11 September

John Erskine developed the General Honors course at Columbia out of which grew the Classics of Western Literature book, not to mention the entire "great books" movement. Van Doren and Adler both taught the course. Adler and Erskine both left for the University of Chicago around 1930, establishing that school as a second home for the "great books" movement. Erskine's book, The Delight of Great Books, published in 1928, is more of a selection of essays on literary works (or, in one case, an author and, in another, a genre) that I'm making into a list here. Unfortunately, like Farrar's Great Books, it does not include any ancient texts, and thus is not included in the final master list. It is transcribed here because of Erskine's significance.

Canterbury Tales

Malory's Le Morte D'Arthur

The Faerie Queen

Romeo and Juliet

The Tempest

Paradise Lost

Walter Scott (incl. Woodstock; Waverley; The Pirate; The Heart of Midlothian; Quentin Durward; The Bride of Lammermoor)

Don Juan

Moby Dick

The Ordeal of Richard Feverel

Huckleberry Finn

Candida

Modern Irish Poetry (incl. W B Yeats - 'The Wanderings of Oisin'; 'The Sad Shepherd'; 'Stolen Child'; 'He Remembers Forgotten Beauty'; 'The Old Men Admiring Themselves in the Water';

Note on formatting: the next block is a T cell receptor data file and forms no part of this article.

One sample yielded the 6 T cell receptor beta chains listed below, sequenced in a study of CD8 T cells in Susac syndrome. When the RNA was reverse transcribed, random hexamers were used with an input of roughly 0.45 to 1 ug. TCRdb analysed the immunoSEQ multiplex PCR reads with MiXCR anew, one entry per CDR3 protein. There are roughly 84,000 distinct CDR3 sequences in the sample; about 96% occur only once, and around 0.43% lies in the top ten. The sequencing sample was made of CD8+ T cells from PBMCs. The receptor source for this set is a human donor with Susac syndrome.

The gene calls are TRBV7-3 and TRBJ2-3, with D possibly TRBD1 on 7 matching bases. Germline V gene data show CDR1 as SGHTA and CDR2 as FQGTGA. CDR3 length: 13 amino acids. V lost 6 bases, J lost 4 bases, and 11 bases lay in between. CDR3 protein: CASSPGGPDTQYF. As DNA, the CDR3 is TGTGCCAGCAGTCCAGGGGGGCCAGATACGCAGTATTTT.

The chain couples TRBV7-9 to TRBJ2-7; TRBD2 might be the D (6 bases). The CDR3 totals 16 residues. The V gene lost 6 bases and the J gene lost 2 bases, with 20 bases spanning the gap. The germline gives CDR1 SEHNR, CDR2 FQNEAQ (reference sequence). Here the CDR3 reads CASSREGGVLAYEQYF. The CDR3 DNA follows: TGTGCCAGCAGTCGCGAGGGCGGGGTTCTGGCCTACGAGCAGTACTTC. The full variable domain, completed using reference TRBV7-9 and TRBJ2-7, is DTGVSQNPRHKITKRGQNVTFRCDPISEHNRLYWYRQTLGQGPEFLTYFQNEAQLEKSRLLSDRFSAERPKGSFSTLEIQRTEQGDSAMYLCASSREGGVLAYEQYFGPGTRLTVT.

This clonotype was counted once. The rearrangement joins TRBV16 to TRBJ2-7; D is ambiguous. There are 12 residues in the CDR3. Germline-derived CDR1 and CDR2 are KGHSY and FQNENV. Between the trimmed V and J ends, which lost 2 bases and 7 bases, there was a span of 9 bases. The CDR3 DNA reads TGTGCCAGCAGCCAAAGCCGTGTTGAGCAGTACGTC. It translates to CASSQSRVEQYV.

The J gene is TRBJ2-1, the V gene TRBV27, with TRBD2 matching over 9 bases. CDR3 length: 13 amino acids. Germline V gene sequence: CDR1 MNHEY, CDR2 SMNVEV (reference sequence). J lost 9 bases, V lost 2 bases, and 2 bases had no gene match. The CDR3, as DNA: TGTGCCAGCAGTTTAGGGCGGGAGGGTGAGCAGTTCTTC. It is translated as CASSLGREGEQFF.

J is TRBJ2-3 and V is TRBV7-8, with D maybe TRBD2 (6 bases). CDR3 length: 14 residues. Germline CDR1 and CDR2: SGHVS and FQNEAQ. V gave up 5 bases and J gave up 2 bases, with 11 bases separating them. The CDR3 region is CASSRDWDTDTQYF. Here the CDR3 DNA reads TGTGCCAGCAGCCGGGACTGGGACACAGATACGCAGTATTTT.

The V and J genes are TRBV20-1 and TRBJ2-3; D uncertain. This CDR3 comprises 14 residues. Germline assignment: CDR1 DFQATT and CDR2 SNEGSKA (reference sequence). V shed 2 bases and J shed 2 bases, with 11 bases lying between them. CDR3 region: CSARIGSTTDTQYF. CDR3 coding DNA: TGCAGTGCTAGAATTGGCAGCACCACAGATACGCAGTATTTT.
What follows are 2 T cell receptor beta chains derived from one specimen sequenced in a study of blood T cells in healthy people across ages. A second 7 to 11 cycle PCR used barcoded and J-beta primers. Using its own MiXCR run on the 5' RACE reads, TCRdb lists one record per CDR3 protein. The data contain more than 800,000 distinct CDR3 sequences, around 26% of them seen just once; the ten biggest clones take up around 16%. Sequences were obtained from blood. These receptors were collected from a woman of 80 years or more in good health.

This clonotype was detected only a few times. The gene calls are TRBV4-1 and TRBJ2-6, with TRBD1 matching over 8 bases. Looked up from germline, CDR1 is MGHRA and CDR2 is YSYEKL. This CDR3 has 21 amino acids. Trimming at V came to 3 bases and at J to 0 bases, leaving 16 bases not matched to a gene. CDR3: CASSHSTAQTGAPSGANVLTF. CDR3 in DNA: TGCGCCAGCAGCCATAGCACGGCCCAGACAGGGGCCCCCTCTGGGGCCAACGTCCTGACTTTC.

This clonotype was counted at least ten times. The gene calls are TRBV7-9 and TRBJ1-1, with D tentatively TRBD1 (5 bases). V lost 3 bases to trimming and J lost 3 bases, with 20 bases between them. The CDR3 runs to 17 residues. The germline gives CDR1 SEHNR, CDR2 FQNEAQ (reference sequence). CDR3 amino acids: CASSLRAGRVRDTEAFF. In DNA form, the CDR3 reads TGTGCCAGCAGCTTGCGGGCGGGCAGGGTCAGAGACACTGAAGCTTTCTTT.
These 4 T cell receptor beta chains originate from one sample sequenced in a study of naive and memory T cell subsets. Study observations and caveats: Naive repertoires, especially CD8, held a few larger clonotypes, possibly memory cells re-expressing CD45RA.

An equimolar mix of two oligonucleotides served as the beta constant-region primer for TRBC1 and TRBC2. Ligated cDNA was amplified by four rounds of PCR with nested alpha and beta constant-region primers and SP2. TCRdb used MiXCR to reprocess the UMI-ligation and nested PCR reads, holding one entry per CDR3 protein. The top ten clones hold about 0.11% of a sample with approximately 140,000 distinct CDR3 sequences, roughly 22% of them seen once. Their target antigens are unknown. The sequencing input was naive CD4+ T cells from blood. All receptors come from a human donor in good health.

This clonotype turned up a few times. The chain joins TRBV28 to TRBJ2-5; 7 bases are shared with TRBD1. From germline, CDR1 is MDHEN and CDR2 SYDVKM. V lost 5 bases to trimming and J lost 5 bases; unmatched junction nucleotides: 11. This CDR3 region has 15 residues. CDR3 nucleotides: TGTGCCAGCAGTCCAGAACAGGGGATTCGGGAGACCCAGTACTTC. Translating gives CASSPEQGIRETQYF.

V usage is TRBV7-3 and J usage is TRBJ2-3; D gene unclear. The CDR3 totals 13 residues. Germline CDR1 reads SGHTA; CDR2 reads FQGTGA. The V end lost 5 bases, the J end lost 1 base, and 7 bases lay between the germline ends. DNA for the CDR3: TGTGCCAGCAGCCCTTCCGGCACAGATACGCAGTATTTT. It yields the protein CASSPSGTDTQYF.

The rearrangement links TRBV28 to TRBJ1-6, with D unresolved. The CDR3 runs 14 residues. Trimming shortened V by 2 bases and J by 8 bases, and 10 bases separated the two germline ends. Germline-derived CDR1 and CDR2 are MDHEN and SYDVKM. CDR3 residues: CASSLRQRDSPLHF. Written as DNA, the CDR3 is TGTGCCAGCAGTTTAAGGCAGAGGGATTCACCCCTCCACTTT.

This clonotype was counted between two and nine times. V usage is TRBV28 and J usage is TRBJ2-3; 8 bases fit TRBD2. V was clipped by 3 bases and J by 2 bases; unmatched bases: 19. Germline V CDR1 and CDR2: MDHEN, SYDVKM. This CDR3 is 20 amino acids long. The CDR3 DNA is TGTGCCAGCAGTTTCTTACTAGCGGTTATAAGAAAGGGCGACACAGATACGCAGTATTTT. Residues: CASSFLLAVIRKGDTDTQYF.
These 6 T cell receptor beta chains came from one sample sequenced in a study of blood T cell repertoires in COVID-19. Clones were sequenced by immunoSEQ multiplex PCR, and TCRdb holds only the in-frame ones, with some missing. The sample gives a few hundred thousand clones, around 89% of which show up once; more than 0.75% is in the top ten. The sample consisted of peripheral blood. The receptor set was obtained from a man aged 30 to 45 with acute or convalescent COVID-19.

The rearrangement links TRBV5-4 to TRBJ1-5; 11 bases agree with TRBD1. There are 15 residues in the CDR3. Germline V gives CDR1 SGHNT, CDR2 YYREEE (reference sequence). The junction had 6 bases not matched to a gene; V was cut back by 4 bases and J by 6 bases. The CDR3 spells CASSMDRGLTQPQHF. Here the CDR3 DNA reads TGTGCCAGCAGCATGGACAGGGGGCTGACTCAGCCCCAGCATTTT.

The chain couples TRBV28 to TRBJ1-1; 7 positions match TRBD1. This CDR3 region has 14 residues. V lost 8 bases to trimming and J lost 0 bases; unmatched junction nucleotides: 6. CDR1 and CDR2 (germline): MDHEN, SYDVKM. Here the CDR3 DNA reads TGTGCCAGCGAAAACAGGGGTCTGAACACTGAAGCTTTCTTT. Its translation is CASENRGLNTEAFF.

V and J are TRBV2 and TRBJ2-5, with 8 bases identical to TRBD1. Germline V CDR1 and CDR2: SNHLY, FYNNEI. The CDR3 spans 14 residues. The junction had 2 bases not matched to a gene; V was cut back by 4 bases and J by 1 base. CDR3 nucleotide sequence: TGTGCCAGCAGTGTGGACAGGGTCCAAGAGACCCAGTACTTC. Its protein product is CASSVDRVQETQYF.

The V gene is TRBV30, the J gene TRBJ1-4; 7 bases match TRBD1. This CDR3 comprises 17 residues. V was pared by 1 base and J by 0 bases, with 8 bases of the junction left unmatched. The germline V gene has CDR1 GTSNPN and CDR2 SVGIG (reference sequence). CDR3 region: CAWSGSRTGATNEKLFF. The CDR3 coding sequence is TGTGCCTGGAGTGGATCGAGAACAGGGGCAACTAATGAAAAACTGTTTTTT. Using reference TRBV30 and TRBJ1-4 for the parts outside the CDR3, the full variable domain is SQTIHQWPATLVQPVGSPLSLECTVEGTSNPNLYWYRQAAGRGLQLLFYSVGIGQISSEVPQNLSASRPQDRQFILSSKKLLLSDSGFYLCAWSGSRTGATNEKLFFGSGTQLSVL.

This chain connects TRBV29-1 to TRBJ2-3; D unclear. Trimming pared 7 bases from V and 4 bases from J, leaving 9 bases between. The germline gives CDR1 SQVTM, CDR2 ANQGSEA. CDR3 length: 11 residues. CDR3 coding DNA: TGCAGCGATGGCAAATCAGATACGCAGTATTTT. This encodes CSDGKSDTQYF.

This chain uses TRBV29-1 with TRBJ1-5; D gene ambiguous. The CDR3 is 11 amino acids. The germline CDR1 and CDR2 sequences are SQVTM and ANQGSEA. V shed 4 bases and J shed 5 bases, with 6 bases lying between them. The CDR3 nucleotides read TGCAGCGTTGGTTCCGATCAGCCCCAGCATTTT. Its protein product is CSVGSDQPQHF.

John Millington Synge;

Douglas Hyde;

Lady Gregory;

A E (George W Russell) - 'Destiny';

Lord Dunsany;

Padraic Colum;

James Stephens - Collected Poems; 'Barbarians')

Despite this last chapter's title, many of the works discussed are not poetry: W B Yeats - 'Dust Hath Closed Helen's Eye', included in The Celtic Twilight; The Land of Heart's Desire; Cathleen Ni Houlihan;

Douglas Hyde - The Well at the End of the World translation;

Lady Gregory - Cuchulain of Muirthemne;

John Millington Synge - Aran Islands; Riders to the Sea; The Playboy of the Western World;

James Stephens - Crock of Gold; The Charwoman's Daughter [published in the U S as Mary, Mary]; Here Are Ladies; Irish fairy tales.

Apropos the September 3 post, the Have You Read 100 Great Books? collection includes this list, sans the 'modern Irish poetry' entry. Also, that later version includes "Waverley Novels" for Walter Scott instead of the specific novels noted in Delight.